(This etymology is missing or incomplete. Please add to it, or discuss it at the Etymology scriptorium. Particularly: “Any dates and refs for this?”) From Afrikaans spoor, from Dutch spoor, akin to Old English and Old Norse spor (whence Danish spor), and German Spur, all from Proto-Germanic *spurą. Compare spurn.
- (Received Pronunciation) IPA(key): /spʊə/
- (General American) IPA(key): /spʊɹ/, /spɔɹ/
- Homophones: spore (in some accents)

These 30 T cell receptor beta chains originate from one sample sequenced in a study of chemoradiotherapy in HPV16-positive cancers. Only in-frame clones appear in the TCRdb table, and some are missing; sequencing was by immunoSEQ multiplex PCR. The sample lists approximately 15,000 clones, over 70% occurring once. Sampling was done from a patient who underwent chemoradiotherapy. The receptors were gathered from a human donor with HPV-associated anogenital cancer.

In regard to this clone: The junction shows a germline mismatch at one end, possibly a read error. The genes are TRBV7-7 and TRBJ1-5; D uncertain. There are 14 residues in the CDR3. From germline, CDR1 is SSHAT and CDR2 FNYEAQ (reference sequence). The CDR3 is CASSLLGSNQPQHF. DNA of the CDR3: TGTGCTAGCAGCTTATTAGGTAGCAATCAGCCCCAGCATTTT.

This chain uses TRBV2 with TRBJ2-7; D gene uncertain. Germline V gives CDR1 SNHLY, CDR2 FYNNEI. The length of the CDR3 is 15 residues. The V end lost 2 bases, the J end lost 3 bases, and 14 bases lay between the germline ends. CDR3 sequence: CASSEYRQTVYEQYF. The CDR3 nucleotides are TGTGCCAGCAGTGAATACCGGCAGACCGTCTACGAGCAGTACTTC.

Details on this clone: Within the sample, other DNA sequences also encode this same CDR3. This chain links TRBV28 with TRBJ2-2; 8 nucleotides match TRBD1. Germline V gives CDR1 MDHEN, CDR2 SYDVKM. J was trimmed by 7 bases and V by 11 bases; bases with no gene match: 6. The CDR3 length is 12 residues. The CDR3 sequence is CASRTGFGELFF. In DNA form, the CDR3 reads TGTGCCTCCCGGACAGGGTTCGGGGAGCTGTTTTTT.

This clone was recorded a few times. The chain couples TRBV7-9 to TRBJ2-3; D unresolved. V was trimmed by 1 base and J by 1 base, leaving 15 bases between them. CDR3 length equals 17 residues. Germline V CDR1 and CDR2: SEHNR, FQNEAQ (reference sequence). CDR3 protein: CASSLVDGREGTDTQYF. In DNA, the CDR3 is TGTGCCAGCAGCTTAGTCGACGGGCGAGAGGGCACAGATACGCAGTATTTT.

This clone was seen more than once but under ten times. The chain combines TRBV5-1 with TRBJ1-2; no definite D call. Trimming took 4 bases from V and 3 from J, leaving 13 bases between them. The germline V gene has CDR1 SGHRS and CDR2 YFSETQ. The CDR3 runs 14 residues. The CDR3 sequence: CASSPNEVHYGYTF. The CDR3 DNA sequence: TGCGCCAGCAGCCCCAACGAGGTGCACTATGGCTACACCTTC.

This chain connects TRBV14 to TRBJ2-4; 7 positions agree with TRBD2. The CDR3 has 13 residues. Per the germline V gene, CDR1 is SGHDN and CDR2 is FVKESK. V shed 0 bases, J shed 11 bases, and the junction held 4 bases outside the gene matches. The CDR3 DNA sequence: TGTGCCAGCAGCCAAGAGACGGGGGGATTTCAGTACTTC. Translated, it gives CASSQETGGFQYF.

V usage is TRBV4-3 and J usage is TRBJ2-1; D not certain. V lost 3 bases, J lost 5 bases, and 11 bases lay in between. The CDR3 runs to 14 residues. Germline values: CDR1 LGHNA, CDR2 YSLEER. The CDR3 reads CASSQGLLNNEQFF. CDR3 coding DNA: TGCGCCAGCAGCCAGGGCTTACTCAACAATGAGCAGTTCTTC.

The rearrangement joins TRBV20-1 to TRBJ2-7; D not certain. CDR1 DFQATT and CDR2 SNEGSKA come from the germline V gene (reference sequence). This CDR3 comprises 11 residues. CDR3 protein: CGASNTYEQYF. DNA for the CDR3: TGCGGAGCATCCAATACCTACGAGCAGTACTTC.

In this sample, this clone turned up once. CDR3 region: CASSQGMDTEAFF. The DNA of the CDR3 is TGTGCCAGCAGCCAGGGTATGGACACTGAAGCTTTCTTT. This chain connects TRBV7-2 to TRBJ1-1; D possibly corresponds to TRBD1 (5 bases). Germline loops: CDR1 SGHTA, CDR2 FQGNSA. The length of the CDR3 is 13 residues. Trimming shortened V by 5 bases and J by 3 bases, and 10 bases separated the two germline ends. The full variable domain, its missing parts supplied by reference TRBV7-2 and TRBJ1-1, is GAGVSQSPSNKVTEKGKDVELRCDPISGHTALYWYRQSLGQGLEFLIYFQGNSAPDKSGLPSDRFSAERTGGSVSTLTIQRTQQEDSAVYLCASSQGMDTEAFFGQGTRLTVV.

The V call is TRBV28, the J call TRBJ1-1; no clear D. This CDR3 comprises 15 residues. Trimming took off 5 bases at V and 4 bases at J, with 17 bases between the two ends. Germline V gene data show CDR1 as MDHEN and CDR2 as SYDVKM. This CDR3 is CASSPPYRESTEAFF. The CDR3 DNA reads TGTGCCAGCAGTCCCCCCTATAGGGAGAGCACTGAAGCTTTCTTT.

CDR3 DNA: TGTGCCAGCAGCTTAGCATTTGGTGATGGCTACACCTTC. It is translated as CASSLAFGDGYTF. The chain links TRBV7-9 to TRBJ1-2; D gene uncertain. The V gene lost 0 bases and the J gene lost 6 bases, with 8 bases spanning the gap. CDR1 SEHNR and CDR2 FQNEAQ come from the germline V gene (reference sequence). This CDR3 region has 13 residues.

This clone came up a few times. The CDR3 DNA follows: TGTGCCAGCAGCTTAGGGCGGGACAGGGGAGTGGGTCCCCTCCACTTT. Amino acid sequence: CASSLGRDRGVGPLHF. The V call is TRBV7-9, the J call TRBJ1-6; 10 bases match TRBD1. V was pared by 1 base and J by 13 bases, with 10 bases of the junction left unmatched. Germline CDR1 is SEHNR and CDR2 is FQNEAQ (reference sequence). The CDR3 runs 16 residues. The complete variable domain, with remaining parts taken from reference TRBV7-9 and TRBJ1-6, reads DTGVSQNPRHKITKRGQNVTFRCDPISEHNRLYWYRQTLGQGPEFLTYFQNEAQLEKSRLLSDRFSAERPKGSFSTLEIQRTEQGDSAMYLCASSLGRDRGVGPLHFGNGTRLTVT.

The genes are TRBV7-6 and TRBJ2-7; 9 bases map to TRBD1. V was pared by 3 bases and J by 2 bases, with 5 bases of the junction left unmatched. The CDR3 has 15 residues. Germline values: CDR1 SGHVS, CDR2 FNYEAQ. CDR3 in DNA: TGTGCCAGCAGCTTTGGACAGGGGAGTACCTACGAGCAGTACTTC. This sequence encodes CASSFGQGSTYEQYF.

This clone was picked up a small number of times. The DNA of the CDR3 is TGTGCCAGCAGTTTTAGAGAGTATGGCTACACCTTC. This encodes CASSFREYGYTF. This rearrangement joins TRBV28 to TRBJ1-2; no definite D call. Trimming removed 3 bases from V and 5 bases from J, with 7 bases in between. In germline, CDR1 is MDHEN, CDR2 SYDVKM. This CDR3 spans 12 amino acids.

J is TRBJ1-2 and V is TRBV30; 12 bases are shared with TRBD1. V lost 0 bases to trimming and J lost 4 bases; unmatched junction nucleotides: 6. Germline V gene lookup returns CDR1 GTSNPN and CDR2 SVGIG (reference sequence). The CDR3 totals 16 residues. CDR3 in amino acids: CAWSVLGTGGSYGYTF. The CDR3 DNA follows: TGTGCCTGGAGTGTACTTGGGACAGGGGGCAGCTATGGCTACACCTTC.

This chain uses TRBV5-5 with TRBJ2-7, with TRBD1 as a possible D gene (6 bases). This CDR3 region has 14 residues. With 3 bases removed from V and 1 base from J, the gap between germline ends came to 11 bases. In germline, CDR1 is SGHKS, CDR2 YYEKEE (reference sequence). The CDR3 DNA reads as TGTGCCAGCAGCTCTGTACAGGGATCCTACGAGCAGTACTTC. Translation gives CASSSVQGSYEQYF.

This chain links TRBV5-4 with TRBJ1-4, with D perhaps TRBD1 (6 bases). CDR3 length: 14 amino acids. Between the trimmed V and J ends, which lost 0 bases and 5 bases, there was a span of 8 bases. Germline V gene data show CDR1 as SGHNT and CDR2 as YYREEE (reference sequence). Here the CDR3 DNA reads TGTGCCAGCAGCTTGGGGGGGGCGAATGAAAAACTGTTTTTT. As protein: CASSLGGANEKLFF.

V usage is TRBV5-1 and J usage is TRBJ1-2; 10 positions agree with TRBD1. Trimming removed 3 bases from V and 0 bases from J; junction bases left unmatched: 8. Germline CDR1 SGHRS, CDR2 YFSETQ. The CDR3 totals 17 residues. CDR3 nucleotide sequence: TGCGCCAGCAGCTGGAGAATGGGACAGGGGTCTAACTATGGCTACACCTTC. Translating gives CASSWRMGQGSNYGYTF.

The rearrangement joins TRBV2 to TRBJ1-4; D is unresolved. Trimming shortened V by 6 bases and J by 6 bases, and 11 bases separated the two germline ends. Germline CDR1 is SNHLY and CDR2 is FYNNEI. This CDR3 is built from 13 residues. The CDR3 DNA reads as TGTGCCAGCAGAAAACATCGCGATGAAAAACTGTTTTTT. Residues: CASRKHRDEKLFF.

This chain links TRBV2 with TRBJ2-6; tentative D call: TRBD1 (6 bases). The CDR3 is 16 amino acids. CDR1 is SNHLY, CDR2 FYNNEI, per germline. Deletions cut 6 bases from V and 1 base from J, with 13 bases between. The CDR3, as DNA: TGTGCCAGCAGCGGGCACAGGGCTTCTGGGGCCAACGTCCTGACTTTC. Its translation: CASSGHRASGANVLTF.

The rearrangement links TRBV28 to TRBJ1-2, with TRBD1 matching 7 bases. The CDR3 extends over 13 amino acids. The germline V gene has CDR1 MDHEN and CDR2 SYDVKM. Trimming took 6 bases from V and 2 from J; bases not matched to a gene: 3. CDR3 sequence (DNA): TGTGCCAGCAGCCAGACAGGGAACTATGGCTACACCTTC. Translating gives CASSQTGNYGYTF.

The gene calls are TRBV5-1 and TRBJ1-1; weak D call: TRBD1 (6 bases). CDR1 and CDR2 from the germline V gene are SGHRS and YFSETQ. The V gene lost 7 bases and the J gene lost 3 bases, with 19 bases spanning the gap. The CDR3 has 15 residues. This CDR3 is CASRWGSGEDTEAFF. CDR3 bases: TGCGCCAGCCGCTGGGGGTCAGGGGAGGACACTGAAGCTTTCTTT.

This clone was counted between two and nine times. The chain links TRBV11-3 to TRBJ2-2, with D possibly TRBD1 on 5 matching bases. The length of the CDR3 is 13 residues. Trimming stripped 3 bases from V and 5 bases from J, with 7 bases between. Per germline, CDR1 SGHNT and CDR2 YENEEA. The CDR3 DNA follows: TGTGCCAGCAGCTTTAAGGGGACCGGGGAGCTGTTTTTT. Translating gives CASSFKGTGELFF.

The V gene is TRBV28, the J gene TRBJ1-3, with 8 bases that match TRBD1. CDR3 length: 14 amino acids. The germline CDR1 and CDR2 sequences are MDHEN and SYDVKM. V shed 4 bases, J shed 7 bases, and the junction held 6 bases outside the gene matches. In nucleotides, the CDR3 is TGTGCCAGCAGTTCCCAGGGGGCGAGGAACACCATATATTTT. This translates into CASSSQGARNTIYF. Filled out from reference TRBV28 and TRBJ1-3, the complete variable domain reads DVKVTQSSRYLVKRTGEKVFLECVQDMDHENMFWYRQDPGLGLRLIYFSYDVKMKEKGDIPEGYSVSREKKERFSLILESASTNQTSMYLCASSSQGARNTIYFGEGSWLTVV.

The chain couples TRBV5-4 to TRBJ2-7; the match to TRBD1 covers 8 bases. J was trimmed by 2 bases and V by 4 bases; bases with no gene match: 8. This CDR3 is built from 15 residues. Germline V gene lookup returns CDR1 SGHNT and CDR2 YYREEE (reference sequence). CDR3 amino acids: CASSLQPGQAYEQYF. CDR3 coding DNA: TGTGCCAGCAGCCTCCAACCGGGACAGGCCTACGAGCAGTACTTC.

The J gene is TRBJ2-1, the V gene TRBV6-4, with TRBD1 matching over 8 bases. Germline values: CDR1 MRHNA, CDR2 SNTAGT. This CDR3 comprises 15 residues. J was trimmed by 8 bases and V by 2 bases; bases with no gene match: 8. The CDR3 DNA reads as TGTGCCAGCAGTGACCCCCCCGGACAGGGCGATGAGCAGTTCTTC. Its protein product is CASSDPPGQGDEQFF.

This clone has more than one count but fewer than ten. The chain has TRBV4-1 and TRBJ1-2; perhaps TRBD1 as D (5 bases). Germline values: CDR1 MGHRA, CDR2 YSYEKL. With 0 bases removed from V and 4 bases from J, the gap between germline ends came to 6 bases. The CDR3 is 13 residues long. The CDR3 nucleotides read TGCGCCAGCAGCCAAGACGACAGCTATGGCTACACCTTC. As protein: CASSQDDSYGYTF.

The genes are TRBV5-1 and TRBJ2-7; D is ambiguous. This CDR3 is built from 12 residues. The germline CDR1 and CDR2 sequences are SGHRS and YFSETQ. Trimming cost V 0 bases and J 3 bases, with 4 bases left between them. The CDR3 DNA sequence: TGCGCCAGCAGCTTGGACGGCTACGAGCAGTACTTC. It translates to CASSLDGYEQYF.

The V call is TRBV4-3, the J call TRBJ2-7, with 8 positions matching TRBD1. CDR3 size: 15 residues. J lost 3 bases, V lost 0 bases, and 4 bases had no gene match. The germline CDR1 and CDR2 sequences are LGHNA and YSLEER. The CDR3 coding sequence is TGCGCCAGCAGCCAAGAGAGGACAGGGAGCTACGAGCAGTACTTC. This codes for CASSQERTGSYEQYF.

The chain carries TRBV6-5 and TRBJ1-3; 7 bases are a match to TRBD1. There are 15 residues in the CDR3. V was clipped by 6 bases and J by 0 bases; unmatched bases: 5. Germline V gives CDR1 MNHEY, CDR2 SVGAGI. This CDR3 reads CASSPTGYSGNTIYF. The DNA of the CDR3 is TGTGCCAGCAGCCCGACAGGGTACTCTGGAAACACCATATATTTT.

- The track, trail, droppings or scent of an animal
- 1918, Edgar Rice Burroughs, The Land That Time Forgot Chapter VIII
- Even poor Nobs appeared dejected as we quit the compound and set out upon the well-marked spoor of the abductor.
- 1971, William S. Burroughs, The Wild Boys: A Book of the Dead, page 10
- Now he has picked up the spoor of drunken vomit and there is the doll sprawled against a wall, his pants streaked with urine.
- (transitive) To track an animal by following its spoor
- Afrikaans: spoor
- → English: spoor
- → Javanese: sepur
- Indonesian: sepur (“train”)
- → Indonesian: sepur (“railway track”)
- Alternative form of